The past year has been a wild ride for Quinn Hughes.

As the youngest player in college hockey last season, the 18-year-old freshman defenseman helped lead the Michigan hockey team — 13-game winners the season prior — to the Frozen Four, all the while wowing Wolverines fans and NHL scouts with his electrifying skating and puck-handling ability.

Soon, the ride will take him to Canada.

On Friday night in Dallas, Texas, Hughes was selected by the Vancouver Canucks with the 7th pick in the 2018 National Hockey League Draft.

Hughes is the highest Michigan draftee since defenseman Jack Johnson was taken third overall by the Carolina Hurricanes in 2005 and is also the second defenseman chosen in this year’s draft after Rasmus Dahlin, who went to the Buffalo Sabres with the No. 1 overall selection.

Joining Hughes in attendance at the American Airlines Center was his entire family, including his brothers Jack — a candidate to be next year’s top NHL draft pick — and Luke, who recently committed to Michigan for 2022. Hughes’ parents were both hockey players as well — father Jim at Providence and mother Ellen at New Hampshire.

After Hughes was drafted, he spoke to NBCSN’s Kathryn Tappen about the impact of his mother, who taught him how to skate when he was little.

“It’s always nice to have parents that know what they’re doing,” he said. “It always makes a difference. I’m obviously grateful to both of them — my mom knows a lot about the game, like I said, I’m grateful.”

Just about every mock draft had Hughes as a top-10 pick, with the most common projections coming in the No. 4-No. 8 range. Considering his skills and production last season, these projections made sense.

Hughes’ standout trait is his skating — many outlets have called him the best pure skater in his class. Blessed with terrific speed and acceleration, he’s a terror in transition, and his puck-handling and passing allow him to quarterback an offense from the blue line effectively.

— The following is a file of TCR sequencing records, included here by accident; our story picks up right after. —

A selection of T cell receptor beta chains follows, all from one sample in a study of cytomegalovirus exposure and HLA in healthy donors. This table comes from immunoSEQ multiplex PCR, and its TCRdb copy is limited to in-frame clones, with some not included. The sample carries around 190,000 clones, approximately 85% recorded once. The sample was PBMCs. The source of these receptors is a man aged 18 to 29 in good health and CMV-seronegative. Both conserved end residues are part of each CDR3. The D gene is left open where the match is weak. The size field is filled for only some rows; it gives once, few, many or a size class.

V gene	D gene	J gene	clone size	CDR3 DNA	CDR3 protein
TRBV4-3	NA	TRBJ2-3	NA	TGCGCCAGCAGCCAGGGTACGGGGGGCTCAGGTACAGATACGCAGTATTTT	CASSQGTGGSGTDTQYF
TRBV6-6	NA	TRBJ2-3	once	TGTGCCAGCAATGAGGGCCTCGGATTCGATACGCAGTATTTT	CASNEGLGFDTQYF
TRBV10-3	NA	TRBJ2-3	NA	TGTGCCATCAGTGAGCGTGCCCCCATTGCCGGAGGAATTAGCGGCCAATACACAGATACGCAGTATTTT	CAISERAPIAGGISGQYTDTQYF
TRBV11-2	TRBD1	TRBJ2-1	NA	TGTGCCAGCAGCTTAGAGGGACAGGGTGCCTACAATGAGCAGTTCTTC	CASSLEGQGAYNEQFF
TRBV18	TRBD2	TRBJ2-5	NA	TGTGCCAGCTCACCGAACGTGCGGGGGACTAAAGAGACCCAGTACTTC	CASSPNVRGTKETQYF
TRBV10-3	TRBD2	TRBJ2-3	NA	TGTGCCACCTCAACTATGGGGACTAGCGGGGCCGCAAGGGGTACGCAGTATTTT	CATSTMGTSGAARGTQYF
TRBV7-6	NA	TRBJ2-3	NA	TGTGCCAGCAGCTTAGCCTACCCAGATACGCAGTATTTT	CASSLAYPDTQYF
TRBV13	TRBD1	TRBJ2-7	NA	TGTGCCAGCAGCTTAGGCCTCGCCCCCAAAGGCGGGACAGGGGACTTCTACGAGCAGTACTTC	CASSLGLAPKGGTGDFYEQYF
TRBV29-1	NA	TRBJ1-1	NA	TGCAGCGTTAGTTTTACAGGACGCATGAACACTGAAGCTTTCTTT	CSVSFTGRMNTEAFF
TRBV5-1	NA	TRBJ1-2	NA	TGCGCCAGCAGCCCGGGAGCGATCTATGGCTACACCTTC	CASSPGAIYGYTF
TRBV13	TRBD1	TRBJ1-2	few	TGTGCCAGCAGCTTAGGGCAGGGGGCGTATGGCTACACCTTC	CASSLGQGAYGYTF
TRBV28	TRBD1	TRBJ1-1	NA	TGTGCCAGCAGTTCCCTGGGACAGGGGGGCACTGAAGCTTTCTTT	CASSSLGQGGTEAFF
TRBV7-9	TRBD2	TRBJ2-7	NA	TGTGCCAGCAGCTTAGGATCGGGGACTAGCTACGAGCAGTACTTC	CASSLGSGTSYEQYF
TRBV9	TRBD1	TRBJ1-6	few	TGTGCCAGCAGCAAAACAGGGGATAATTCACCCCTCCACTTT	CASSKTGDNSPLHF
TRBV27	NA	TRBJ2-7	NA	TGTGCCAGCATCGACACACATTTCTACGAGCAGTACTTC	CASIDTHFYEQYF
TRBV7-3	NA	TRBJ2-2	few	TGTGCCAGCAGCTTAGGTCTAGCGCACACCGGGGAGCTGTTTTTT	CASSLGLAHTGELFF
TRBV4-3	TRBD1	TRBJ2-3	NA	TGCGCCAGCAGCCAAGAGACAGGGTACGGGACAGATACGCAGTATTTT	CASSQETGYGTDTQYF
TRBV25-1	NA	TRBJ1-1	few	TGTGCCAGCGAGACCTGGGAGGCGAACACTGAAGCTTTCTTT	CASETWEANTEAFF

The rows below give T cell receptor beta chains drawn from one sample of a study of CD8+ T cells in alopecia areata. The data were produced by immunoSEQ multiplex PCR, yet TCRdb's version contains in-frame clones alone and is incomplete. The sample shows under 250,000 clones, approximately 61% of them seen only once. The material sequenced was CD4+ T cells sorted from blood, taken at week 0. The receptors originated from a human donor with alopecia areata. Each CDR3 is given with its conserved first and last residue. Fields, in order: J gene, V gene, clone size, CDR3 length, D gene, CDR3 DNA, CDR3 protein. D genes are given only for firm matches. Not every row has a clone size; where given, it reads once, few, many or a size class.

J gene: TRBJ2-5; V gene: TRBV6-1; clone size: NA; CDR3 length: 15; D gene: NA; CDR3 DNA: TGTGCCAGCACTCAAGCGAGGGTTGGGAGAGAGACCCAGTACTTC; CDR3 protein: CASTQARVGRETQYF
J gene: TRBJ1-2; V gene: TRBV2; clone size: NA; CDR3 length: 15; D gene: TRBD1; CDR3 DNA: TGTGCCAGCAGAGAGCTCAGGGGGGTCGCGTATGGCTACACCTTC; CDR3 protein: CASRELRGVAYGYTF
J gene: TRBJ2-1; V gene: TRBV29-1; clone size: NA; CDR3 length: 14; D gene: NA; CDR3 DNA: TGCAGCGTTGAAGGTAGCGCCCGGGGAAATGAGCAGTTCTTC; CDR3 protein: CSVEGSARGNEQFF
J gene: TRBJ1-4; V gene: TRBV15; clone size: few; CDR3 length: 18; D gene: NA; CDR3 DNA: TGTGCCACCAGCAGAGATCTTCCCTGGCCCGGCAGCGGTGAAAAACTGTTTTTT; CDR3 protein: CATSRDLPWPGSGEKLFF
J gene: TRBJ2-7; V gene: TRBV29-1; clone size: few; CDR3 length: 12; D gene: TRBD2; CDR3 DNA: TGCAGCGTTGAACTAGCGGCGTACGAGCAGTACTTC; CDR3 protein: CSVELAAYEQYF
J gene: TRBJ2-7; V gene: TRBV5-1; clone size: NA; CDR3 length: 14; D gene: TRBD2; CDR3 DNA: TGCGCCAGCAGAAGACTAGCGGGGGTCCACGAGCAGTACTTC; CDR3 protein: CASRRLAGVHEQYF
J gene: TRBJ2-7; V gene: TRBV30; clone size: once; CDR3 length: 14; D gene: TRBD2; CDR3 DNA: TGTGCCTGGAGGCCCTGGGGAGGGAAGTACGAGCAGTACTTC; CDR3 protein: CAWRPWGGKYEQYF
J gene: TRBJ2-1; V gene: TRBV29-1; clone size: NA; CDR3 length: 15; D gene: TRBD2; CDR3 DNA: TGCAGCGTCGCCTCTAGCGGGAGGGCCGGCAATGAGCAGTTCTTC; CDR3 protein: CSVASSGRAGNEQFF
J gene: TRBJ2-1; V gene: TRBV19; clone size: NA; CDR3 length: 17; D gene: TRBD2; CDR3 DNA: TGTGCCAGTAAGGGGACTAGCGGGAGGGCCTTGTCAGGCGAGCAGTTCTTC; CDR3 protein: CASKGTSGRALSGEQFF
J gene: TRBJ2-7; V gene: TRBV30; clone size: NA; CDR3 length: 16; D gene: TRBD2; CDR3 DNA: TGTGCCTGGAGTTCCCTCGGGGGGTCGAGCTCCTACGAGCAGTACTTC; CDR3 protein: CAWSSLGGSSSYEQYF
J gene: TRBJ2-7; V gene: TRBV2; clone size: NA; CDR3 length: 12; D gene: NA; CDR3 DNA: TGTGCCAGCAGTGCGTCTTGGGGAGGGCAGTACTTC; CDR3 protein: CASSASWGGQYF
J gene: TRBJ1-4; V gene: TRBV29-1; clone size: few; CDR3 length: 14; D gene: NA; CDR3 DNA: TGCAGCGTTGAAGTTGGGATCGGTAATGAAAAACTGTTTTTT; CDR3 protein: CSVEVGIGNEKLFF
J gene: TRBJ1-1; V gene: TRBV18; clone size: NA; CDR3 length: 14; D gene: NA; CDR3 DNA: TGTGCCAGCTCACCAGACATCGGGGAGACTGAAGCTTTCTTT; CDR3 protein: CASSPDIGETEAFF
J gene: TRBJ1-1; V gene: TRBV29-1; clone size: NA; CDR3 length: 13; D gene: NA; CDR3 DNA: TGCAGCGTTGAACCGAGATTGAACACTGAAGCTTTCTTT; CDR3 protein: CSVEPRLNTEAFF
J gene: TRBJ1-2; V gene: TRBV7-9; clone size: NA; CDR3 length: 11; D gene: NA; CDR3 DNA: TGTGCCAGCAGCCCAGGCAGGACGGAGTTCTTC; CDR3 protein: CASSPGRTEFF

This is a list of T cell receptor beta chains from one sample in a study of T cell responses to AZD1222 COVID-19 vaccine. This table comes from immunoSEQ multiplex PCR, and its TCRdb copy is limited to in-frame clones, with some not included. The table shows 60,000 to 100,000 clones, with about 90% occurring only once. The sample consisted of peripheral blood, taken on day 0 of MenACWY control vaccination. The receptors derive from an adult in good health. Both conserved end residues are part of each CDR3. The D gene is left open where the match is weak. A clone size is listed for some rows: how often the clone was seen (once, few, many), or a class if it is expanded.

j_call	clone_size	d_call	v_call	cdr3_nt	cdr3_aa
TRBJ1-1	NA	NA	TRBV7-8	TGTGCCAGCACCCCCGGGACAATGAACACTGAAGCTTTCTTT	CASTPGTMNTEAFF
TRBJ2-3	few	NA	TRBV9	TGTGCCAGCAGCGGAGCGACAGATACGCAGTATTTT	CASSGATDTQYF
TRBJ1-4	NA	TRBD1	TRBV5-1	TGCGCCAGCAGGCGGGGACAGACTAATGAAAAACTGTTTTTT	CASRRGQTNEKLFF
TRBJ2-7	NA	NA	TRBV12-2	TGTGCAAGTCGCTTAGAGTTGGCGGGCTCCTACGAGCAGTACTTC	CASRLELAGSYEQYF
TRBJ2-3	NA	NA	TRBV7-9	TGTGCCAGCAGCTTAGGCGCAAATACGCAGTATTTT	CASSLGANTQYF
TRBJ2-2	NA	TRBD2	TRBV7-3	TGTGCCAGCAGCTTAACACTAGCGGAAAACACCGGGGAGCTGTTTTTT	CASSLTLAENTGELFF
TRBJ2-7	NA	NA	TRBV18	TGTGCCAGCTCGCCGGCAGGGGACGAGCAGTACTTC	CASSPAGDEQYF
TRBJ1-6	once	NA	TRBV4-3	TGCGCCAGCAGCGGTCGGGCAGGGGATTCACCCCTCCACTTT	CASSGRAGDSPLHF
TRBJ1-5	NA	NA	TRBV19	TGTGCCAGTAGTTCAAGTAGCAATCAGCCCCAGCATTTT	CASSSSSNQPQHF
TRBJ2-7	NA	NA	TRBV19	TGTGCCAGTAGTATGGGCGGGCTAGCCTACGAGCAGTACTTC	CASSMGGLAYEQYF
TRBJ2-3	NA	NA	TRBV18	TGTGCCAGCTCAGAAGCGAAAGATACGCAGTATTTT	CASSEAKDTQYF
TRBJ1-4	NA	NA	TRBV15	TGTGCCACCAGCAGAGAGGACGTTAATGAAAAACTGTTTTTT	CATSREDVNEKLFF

His elite skating does come with a cost — at just 5-foot-9, Hughes lacks the size many desire from a defenseman and can be outmuscled at times. But he compensates for it with superior awareness and savvy anticipation, and pairing him with a larger, more physical blue-liner — such as his partnership with Joseph Cecconi last season — neutralizes many of Hughes’ weaknesses.

Hughes’ talent culminated last season into five goals and a team-high 24 assists, as well as selections to the All-Big Ten Second Team and All-Freshman Team. After Michigan’s season came to an end, he was named to the United States national team at the World Championships as the only college player on the roster, contributing to a bronze-medal finish for the Americans.

It’s not yet clear what Hughes’ next move will be. Most analysts believe he’s in need of at least one more year of in college in order to get stronger and develop his defensive game. His performance with Team USA, however, hints that he isn’t far off from being NHL-ready.

But for now, Hughes seems to just be enjoying it all.

“Obviously, I’m very proud,” Hughes said. “I’ve heard a lot of great things about Vancouver, it’s obviously a hockey market. I’m really excited, and it’s a dream come true. Honestly, I don’t know what to say right now.”

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